He said, “We have a first-time buyer’s initiative that works similar to a 529 plan,” which is a college savings plan that offers tax and financial aid benefits. “There will be all kinds of abilities for different people to help first-time home buyers. It may not be your child – maybe a grandchild, a niece, a nephew – and you can each put in up to $3,000 or $6,000 a year in order to help that child purchase a house and stay here in Kansas. We gotta figure out a way to get these young people ownership of a house. When you sell real estate, you figure out real quick the problems that [people] have with money, especially for a down payment. [This bill] would help get them through that hurdle.”

Baker stated there would also be progress on a broadband bill later this year.

“The broadband issue is really difficult,” he said. “With the changes in technology, and the way we run our country, brick and mortar stores are at a huge disadvantage now because more and more of that world is shifting to the internet. [But] not all the locations in Kansas have the internet.”

Meade County, for example, has no broadband.

“It’s not a matter of a little. They have zero” internet signal, Baker said, adding lack of broadband in rural areas mostly impacts agriculture in Kansas. “We need to get out in front of that.”

Baker also discussed how statewide revitalization could help change the format in nursing homes across the state.

“Northwest Kansas has some new models for their nursing home care. It’s more of an individualized care, and they’ve got some examples of how the residents have improved” after getting into the programs, he said.

“I’m a huge proponent for changes in longterm care,” Baker continued, sharing how he visited nursing homes as a child with his father. “I have a great passion for that and I want to see some changes, and we need to do everything we can to improve that situation.”

Baker next talked about offering Kansans the ability to purchase black vehicle license plates with white lettering at an extra cost. The excess fees would go directly to local KDOT funds.

“Iowa has been the first state that’s done [this], and it’s been a huge success,” he said. “The marketing on that would be critical, but it would be a really good deal for different communities throughout the state.”

Baker serves on the House tax committee and spoke about related obstacles for the state candidly.

“I thought we had a deal this year that we weren’t going to increase exemptions, but deal’s off. New deal: everybody has more exemptions.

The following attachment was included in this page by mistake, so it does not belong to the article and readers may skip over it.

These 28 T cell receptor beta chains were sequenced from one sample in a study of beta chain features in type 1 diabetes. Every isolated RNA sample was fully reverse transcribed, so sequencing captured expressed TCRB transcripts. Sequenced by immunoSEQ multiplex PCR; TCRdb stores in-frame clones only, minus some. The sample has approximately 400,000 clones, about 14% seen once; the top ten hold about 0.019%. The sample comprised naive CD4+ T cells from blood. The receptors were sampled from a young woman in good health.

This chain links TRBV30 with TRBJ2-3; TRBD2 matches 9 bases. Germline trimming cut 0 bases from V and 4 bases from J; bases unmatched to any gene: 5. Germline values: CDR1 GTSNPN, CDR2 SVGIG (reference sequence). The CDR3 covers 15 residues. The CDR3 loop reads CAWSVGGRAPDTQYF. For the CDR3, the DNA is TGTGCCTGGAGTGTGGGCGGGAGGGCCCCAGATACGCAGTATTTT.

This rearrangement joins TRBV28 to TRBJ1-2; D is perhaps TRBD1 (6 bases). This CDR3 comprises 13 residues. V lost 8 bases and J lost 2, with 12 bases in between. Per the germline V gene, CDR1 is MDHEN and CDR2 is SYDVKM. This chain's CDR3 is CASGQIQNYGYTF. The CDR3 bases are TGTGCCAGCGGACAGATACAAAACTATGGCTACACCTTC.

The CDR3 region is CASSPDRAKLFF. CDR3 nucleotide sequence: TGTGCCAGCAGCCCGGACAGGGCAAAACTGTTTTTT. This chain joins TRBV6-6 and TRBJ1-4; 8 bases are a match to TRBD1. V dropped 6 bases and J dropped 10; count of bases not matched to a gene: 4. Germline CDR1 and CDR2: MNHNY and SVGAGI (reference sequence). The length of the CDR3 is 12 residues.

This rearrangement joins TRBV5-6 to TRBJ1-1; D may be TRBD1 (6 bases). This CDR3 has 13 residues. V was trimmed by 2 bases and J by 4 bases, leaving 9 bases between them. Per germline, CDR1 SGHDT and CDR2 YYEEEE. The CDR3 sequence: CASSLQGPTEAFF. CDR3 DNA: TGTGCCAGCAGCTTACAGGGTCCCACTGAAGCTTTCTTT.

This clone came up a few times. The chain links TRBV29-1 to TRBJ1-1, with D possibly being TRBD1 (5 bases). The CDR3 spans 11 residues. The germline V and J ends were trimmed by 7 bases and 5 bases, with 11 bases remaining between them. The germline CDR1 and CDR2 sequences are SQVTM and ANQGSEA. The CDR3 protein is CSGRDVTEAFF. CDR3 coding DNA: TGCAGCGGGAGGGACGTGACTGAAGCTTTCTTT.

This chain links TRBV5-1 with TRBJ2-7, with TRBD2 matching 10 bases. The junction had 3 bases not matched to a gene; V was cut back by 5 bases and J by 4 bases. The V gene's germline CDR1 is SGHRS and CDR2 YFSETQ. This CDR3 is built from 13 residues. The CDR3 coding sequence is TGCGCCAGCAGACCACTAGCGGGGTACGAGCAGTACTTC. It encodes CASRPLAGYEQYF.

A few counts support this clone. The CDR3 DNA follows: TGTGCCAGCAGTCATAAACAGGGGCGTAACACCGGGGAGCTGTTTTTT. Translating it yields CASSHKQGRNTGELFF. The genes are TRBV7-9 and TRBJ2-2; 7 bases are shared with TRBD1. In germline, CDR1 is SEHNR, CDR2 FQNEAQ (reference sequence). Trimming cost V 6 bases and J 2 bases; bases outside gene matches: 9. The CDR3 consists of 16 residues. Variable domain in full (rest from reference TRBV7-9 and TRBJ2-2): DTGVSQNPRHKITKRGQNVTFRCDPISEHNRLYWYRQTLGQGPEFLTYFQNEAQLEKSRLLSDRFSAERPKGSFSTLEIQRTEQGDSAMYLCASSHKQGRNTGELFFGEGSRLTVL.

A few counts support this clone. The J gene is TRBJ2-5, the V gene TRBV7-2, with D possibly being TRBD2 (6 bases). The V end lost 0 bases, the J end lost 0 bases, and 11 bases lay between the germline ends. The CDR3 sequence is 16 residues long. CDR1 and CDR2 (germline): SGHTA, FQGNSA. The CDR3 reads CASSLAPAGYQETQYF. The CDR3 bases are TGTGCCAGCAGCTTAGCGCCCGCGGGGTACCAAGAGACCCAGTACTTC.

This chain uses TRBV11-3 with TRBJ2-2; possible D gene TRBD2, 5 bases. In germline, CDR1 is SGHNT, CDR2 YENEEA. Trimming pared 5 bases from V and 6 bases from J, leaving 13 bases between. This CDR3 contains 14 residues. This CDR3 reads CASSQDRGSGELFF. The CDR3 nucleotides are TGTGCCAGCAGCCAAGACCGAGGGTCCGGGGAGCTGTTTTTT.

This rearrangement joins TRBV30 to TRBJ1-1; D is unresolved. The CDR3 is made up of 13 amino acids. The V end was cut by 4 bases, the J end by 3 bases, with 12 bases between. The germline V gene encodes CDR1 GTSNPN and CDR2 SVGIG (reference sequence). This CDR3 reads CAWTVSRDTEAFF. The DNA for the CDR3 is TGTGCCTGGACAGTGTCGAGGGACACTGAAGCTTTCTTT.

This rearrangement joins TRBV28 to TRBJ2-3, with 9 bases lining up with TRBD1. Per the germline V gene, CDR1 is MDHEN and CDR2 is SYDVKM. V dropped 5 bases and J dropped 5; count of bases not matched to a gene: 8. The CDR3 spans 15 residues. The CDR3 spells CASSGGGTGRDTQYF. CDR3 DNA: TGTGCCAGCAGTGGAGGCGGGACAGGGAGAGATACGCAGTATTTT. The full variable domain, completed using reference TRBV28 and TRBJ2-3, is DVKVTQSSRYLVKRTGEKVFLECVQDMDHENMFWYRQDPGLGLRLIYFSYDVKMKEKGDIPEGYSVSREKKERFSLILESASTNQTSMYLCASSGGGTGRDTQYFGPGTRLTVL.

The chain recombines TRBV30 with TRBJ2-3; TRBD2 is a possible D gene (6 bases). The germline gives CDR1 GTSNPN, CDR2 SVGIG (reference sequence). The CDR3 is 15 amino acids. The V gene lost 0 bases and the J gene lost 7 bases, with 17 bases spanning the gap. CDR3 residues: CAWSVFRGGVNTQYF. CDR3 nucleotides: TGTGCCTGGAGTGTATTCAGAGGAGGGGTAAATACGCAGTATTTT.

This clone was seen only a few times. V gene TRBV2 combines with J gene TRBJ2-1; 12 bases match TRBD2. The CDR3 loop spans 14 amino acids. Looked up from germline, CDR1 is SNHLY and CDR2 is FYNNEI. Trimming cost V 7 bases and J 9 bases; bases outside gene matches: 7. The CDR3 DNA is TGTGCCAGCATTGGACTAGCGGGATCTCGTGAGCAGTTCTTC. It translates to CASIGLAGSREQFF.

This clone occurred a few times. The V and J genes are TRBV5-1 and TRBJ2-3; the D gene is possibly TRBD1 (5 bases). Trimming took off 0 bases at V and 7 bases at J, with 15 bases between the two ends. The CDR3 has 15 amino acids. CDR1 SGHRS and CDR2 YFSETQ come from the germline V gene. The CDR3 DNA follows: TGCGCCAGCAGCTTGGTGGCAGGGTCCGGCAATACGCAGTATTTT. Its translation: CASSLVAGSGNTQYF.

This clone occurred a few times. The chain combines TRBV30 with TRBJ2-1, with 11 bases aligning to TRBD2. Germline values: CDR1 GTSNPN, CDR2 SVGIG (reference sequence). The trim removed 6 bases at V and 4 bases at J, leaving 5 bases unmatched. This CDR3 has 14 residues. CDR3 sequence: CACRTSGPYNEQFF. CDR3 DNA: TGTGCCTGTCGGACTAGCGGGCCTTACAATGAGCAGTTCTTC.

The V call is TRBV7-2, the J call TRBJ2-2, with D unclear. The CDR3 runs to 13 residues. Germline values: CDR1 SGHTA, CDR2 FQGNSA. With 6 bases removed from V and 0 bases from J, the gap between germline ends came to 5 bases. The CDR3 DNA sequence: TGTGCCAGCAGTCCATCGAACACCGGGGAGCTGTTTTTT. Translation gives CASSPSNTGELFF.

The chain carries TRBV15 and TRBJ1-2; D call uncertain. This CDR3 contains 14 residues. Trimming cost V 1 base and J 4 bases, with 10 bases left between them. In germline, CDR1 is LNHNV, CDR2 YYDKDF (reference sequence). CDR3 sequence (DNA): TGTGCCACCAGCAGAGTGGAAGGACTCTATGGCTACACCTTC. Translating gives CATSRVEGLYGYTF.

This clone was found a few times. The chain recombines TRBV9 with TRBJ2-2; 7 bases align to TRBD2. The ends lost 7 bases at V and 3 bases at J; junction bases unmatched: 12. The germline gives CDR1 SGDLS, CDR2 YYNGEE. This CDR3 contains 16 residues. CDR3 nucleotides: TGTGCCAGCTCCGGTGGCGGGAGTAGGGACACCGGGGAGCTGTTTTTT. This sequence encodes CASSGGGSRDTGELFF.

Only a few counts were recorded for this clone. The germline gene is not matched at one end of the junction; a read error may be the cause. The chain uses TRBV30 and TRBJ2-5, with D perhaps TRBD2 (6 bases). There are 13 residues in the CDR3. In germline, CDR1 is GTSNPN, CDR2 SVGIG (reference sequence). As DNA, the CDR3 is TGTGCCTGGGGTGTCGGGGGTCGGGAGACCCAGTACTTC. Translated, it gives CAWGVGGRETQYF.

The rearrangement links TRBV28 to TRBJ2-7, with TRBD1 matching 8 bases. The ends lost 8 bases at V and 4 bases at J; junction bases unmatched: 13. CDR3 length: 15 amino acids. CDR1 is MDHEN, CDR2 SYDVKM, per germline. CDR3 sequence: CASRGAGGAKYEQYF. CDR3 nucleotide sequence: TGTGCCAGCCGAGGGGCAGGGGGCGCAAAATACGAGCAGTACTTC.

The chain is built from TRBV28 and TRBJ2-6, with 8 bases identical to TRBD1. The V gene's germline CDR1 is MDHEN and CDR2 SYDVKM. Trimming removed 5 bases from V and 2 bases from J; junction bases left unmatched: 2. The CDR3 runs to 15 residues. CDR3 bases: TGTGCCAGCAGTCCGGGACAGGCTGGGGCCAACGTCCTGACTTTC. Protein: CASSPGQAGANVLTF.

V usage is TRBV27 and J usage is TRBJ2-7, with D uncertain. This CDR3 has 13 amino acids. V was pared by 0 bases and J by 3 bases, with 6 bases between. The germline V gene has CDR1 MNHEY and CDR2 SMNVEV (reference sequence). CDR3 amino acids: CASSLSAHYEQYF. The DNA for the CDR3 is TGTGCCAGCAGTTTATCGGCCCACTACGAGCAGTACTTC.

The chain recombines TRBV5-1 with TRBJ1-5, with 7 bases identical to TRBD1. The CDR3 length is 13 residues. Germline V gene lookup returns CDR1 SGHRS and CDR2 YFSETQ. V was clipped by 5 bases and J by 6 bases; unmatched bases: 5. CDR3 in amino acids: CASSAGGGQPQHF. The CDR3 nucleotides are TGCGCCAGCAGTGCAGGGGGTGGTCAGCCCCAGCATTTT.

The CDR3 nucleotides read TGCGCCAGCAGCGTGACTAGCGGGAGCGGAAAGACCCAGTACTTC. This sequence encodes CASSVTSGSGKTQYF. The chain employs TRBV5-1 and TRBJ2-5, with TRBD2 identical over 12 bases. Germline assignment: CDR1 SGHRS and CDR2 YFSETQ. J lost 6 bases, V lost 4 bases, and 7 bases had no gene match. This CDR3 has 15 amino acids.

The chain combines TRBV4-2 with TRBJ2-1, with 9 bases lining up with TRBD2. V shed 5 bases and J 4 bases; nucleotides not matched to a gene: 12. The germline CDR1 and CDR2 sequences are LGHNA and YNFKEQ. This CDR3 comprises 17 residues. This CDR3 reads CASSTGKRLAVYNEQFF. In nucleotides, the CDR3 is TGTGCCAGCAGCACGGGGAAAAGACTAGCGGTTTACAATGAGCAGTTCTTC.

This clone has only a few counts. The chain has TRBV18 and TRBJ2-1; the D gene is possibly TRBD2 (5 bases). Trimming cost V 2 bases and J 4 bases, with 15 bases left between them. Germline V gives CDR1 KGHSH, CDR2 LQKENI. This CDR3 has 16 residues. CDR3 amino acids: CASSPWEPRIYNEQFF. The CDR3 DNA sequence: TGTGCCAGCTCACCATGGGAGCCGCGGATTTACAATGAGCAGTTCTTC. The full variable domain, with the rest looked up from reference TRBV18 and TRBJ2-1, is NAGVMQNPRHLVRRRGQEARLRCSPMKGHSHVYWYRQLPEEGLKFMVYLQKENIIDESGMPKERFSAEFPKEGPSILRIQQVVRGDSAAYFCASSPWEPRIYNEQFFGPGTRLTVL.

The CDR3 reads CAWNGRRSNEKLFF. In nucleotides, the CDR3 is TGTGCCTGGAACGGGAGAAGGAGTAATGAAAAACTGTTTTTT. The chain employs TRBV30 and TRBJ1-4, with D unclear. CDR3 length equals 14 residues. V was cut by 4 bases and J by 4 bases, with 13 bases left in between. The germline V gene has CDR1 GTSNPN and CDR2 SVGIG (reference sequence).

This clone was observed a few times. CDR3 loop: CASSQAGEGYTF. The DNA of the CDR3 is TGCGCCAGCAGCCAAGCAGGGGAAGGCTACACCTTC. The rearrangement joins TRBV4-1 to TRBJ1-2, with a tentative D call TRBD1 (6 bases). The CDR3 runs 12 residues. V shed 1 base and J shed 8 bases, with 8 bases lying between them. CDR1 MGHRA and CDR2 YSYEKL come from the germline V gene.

“The problem with state government – we have planned revenue, but it’s the way we exempt everybody that’s the problem,” he said, claiming Kansas has over 1,700 exemptions that amounts to over $6 billion a year in lost sales tax revenue.

Sales taxes on barbers and other services would not pass on this bill, Baker and Longbine clarified.

Services, business-to-business wholesale transactions, and utilities are “three areas that are exempt [and] account for almost 90 percent of the lost sales tax revenue,” Longbine said, though he expressed it might not be worth pursuing removing individual exemptions in many cases.

Baker also said, though “we’re okay financially right now,” the recent plummets in the stock market driven by the novel coronavirus epidemic will impact Kansas further.

“Those changes in the stock market will impact each and every one of us,” he said. “Commodities – oil, cattle, soybeans – [are all] in bad shape. I am very concerned about that because we are commodity driven in the state of Kansas.”

Another House bill that passed would grant new benefits to Tier I KP&F (Kansas Police and Fireman’s Retirement System) members.

Lonnie Clark said the bill “will allow the wife and kids to be taken care of if in fact something happens to a police officer or fireman while they’re on duty.”

During the Q&A session, he and Longbine clarified that the bill did not pertain to death stemming from hypertension or PTSD when off duty unless pre-diagnosed, though further amendments for duty-related illnesses or disabilities were being considered.

When asked what the state is doing about the novel coronavirus, Baker said, “The KDHE is working with the CDC and the federal government on trying to control – making sure medical facilities are available, making sure that protective gear to treat is available – and I think we’re doing as much as we can right now.

“The briefing we got was that the majority of coronavirus [cases] are no [worse] than the common cold,” he said, “but severity level can increase. We don’t have a documented case in Kansas, so there aren’t any plans at this point to restrict travel or gatherings or anything like that. We’ll continue to monitor.”

Clark chimed in, stating he’d been on a recent call with Vice President Mike Pence. According to Clark, Pence indicated the most efficient way to deal with the coronavirus thus far has been to be reactive rather than proactive.

“They’ve got the method in-house to get that preparation stuff to a place if there is an instance – whether they think its coronavirus or it actually is the coronavirus – but to mandate every state to supply medication and isolation is so expensive and hit-and-miss at this point that they don’t want to mandate it,” Clark said.